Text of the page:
Friday, June 27, 2008

Review of The Seventh Python: "Proves that the exhibition of emotional scars is not needed to provide insight into the heart of a person"

When The Seventh Python, the film about Neil Innes from our pals at Frozen Pictures, premiered at the Mods and Rockers Film Festival in Hollywood last night, Elise Thompson of the LAist website was there.

Today she posted the film's first major review. Here are sime highlights that are bound to make you rethink your prejudices about tabloid, definitely want to see the picture and say, "Cheers!" to the Frozen gang:

"...The Seventh Python manages to pull it all together using visual effects, editing techniques and witty commentary, all the while keeping focused exclusively on Innes' professional life.

"The film is subtly enhanced with a sprinkling of animation. Bonnie Rose, who founded www.neilinnes.org adds a style that is clearly in tribute to Terry Gilliam, even down to the crushing foot of fate. Other visual effects such as... duplication and split screens are used to keep the eye entertained while the ears do the heavy lifting.

"In a particularly inspired moment, Innes' attention to an airplane flying by cuts to a shot of an airplane, then to a shot of Terry Jones, whom we have already mentally established is in some distant location, as he pretends to hear the same plane pass overhead. It is an inspired moment that harkens back to the overlapping skits that made Monty Python great .

"'Rockumentaries often have trouble finding the right balance between music and narrative. Most rock docs have no patience and start narrating over songs just as you are finding the groove. The Seventh Python strikes a nice balance, knowing to back off and allow 'The Philosopher's Song' and 'Let's be Natural' to play uninterrupted, while cutting into some of the longer, less iconic tunes...

"This film traces Innes' career... and offers lots of fun, insider tidbits to chuckle over on fan sites.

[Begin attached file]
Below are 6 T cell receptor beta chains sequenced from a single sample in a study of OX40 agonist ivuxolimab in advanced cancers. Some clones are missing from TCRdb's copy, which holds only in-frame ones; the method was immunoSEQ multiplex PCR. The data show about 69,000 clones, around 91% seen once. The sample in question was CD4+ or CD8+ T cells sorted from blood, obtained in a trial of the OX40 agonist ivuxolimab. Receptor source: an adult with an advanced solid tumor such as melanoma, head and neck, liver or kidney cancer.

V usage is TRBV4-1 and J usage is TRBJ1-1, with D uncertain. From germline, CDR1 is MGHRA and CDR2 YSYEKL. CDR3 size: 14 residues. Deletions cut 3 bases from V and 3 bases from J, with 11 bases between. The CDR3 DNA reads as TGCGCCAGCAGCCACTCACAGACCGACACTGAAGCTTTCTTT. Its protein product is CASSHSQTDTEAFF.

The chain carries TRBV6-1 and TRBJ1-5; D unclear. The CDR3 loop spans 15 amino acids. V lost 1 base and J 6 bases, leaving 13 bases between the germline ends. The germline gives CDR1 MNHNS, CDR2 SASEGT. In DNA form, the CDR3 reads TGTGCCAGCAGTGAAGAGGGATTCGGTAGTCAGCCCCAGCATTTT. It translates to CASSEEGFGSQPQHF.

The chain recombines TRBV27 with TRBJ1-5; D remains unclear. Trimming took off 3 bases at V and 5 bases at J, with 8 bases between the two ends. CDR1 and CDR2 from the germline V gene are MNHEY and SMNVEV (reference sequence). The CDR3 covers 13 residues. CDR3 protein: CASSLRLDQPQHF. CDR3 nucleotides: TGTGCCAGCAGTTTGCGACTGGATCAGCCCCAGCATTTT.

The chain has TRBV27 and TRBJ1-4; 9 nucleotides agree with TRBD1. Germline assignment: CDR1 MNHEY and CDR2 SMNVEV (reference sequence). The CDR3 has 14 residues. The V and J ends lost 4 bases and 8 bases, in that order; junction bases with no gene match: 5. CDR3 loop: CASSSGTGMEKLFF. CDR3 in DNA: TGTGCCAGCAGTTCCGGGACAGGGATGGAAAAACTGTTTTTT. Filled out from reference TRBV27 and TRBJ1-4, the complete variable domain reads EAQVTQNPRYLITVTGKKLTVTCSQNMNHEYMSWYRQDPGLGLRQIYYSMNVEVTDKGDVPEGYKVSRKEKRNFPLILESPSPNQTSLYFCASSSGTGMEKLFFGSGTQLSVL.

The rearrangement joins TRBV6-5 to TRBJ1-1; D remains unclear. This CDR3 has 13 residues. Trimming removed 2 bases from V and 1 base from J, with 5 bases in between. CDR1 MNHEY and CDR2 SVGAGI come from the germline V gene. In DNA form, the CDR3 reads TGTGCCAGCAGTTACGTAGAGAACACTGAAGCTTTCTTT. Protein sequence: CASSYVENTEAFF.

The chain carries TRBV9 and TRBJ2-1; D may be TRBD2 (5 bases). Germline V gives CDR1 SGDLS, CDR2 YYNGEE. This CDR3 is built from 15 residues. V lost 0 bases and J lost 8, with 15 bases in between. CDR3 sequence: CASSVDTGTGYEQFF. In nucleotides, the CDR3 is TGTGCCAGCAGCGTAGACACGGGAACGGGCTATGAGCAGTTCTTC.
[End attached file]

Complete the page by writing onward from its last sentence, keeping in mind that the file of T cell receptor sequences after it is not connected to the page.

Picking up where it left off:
"Naturally, the commentary is hilarious; we would expect nothing less with friends like John Cleese and Michael Palin. Phil Jupitus is particularly funny, driving the audience into hysterics simply talking about Innes wearing a hat.

"What you won't see up on the big screen is Innes' personal life. The closest you get is a short commentary from his wife, and some nostalgia regarding the death of George Harrison that Innes quickly nips in the bud. Such respect for the boundary between Neil Innes the man and Neil Innes the performer can only come from Burt Kearns, a director who penned the exposé on tabloid journalism.

"Kearns proves here that the exhibition and evaluation of emotional scars large and small is not needed to provide insight into the heart of a subject. This movie makes you admire Innes. It makes you like him as a person. It makes you want to be his friend. He comes off as quick-witted, approachable and clever. Even at his most mischievous he remains guileless...

"This movie succeeds by coaxing its subject to open up just enough so that we do feel like his friend. The Seventh Python allows the audience to walk out of the theater with more than a taste of Neil Innes, but without having swallowed him whole."

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